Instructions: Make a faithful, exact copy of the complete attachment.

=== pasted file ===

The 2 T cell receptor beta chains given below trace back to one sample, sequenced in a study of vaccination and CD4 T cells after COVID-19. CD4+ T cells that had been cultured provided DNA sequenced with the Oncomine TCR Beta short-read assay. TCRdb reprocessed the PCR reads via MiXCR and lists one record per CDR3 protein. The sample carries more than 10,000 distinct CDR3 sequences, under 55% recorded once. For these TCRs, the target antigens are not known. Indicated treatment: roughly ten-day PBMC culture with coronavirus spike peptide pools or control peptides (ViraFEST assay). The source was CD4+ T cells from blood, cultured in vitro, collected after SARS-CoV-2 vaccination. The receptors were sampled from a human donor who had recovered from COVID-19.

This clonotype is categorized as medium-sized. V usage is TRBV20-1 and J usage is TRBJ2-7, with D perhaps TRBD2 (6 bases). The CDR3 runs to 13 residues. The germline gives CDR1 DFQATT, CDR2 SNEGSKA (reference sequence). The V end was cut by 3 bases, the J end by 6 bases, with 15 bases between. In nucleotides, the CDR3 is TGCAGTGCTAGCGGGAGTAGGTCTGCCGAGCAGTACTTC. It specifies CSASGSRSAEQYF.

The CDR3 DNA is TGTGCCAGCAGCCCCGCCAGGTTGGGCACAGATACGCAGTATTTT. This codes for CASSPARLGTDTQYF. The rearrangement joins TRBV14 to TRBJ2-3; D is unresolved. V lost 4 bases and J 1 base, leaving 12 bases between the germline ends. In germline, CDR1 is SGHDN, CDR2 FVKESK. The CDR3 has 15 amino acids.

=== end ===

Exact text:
The 2 T cell receptor beta chains given below trace back to one sample, sequenced in a study of vaccination and CD4 T cells after COVID-19. CD4+ T cells that had been cultured provided DNA sequenced with the Oncomine TCR Beta short-read assay. TCRdb reprocessed the PCR reads via MiXCR and lists one record per CDR3 protein. The sample carries more than 10,000 distinct CDR3 sequences, under 55% recorded once. For these TCRs, the target antigens are not known. Indicated treatment: roughly ten-day PBMC culture with coronavirus spike peptide pools or control peptides (ViraFEST assay). The source was CD4+ T cells from blood, cultured in vitro, collected after SARS-CoV-2 vaccination. The receptors were sampled from a human donor who had recovered from COVID-19.

This clonotype is categorized as medium-sized. V usage is TRBV20-1 and J usage is TRBJ2-7, with D perhaps TRBD2 (6 bases). The CDR3 runs to 13 residues. The germline gives CDR1 DFQATT, CDR2 SNEGSKA (reference sequence). The V end was cut by 3 bases, the J end by 6 bases, with 15 bases between. In nucleotides, the CDR3 is TGCAGTGCTAGCGGGAGTAGGTCTGCCGAGCAGTACTTC. It specifies CSASGSRSAEQYF.

The CDR3 DNA is TGTGCCAGCAGCCCCGCCAGGTTGGGCACAGATACGCAGTATTTT. This codes for CASSPARLGTDTQYF. The rearrangement joins TRBV14 to TRBJ2-3; D is unresolved. V lost 4 bases and J 1 base, leaving 12 bases between the germline ends. In germline, CDR1 is SGHDN, CDR2 FVKESK. The CDR3 has 15 amino acids.